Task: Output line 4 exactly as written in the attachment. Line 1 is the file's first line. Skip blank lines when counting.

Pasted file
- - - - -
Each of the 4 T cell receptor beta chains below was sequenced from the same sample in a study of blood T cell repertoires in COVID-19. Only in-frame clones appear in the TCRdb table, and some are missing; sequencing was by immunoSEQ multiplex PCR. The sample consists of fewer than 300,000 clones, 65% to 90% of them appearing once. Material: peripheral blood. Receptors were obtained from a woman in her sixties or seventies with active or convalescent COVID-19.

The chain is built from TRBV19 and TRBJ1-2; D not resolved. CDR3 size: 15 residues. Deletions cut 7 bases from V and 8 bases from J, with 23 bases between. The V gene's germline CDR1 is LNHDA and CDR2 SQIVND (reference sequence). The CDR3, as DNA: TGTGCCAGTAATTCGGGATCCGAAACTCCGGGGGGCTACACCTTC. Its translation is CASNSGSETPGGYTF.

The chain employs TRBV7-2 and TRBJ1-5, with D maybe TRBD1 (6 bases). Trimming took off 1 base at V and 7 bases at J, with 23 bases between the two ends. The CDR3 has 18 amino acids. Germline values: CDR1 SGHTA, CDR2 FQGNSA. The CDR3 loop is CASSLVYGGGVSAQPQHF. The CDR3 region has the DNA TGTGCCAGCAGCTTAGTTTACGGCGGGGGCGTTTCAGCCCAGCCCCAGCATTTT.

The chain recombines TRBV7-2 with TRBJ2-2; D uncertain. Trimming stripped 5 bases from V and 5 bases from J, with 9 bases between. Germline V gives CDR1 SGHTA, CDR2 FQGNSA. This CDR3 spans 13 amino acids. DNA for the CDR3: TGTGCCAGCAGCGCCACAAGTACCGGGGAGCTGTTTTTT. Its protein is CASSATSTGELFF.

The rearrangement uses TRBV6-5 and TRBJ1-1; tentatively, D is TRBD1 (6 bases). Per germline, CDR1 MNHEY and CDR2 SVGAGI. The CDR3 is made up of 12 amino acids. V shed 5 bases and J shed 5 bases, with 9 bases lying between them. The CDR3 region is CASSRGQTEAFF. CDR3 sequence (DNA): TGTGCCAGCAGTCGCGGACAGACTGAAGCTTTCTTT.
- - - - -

The chain recombines TRBV7-2 with TRBJ2-2; D uncertain. Trimming stripped 5 bases from V and 5 bases from J, with 9 bases between. Germline V gives CDR1 SGHTA, CDR2 FQGNSA. This CDR3 spans 13 amino acids. DNA for the CDR3: TGTGCCAGCAGCGCCACAAGTACCGGGGAGCTGTTTTTT. Its protein is CASSATSTGELFF.